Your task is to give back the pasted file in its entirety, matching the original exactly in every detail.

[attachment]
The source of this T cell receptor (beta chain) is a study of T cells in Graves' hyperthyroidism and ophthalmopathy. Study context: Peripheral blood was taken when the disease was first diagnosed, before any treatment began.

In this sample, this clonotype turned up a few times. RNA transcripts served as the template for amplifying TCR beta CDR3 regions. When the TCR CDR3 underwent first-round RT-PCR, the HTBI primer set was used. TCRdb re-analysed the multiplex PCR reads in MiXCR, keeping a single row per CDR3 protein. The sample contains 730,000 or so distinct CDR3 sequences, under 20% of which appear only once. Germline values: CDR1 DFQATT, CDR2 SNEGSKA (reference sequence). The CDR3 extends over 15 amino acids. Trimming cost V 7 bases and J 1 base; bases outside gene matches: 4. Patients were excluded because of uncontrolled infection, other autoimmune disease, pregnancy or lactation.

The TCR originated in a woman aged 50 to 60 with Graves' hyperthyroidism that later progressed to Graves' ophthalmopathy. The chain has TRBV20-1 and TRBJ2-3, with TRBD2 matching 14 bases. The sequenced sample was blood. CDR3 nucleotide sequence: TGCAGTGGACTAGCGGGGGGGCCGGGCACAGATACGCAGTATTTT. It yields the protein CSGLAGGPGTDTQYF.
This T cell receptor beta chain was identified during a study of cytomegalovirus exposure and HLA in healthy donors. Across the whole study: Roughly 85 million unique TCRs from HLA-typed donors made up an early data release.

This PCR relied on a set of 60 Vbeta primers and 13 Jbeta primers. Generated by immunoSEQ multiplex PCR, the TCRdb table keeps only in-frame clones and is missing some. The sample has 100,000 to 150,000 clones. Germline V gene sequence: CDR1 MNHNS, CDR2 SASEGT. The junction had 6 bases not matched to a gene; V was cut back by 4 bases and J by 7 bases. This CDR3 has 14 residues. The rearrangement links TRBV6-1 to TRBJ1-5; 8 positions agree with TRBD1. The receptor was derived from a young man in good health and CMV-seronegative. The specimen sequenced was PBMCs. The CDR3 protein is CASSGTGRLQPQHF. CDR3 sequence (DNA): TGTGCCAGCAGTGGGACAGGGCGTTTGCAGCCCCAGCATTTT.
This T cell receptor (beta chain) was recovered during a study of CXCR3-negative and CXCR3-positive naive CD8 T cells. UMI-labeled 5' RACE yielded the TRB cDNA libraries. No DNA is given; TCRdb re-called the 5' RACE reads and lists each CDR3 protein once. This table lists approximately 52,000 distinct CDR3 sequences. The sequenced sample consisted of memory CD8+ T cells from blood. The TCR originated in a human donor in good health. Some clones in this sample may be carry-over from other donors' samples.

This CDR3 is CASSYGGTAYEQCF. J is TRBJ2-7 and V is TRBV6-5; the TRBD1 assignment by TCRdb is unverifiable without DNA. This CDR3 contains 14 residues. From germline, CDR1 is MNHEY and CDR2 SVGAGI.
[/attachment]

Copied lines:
The source of this T cell receptor (beta chain) is a study of T cells in Graves' hyperthyroidism and ophthalmopathy. Study context: Peripheral blood was taken when the disease was first diagnosed, before any treatment began.

In this sample, this clonotype turned up a few times. RNA transcripts served as the template for amplifying TCR beta CDR3 regions. When the TCR CDR3 underwent first-round RT-PCR, the HTBI primer set was used. TCRdb re-analysed the multiplex PCR reads in MiXCR, keeping a single row per CDR3 protein. The sample contains 730,000 or so distinct CDR3 sequences, under 20% of which appear only once. Germline values: CDR1 DFQATT, CDR2 SNEGSKA (reference sequence). The CDR3 extends over 15 amino acids. Trimming cost V 7 bases and J 1 base; bases outside gene matches: 4. Patients were excluded because of uncontrolled infection, other autoimmune disease, pregnancy or lactation.

The TCR originated in a woman aged 50 to 60 with Graves' hyperthyroidism that later progressed to Graves' ophthalmopathy. The chain has TRBV20-1 and TRBJ2-3, with TRBD2 matching 14 bases. The sequenced sample was blood. CDR3 nucleotide sequence: TGCAGTGGACTAGCGGGGGGGCCGGGCACAGATACGCAGTATTTT. It yields the protein CSGLAGGPGTDTQYF.
This T cell receptor beta chain was identified during a study of cytomegalovirus exposure and HLA in healthy donors. Across the whole study: Roughly 85 million unique TCRs from HLA-typed donors made up an early data release.

This PCR relied on a set of 60 Vbeta primers and 13 Jbeta primers. Generated by immunoSEQ multiplex PCR, the TCRdb table keeps only in-frame clones and is missing some. The sample has 100,000 to 150,000 clones. Germline V gene sequence: CDR1 MNHNS, CDR2 SASEGT. The junction had 6 bases not matched to a gene; V was cut back by 4 bases and J by 7 bases. This CDR3 has 14 residues. The rearrangement links TRBV6-1 to TRBJ1-5; 8 positions agree with TRBD1. The receptor was derived from a young man in good health and CMV-seronegative. The specimen sequenced was PBMCs. The CDR3 protein is CASSGTGRLQPQHF. CDR3 sequence (DNA): TGTGCCAGCAGTGGGACAGGGCGTTTGCAGCCCCAGCATTTT.
This T cell receptor (beta chain) was recovered during a study of CXCR3-negative and CXCR3-positive naive CD8 T cells. UMI-labeled 5' RACE yielded the TRB cDNA libraries. No DNA is given; TCRdb re-called the 5' RACE reads and lists each CDR3 protein once. This table lists approximately 52,000 distinct CDR3 sequences. The sequenced sample consisted of memory CD8+ T cells from blood. The TCR originated in a human donor in good health. Some clones in this sample may be carry-over from other donors' samples.

This CDR3 is CASSYGGTAYEQCF. J is TRBJ2-7 and V is TRBV6-5; the TRBD1 assignment by TCRdb is unverifiable without DNA. This CDR3 contains 14 residues. From germline, CDR1 is MNHEY and CDR2 SVGAGI.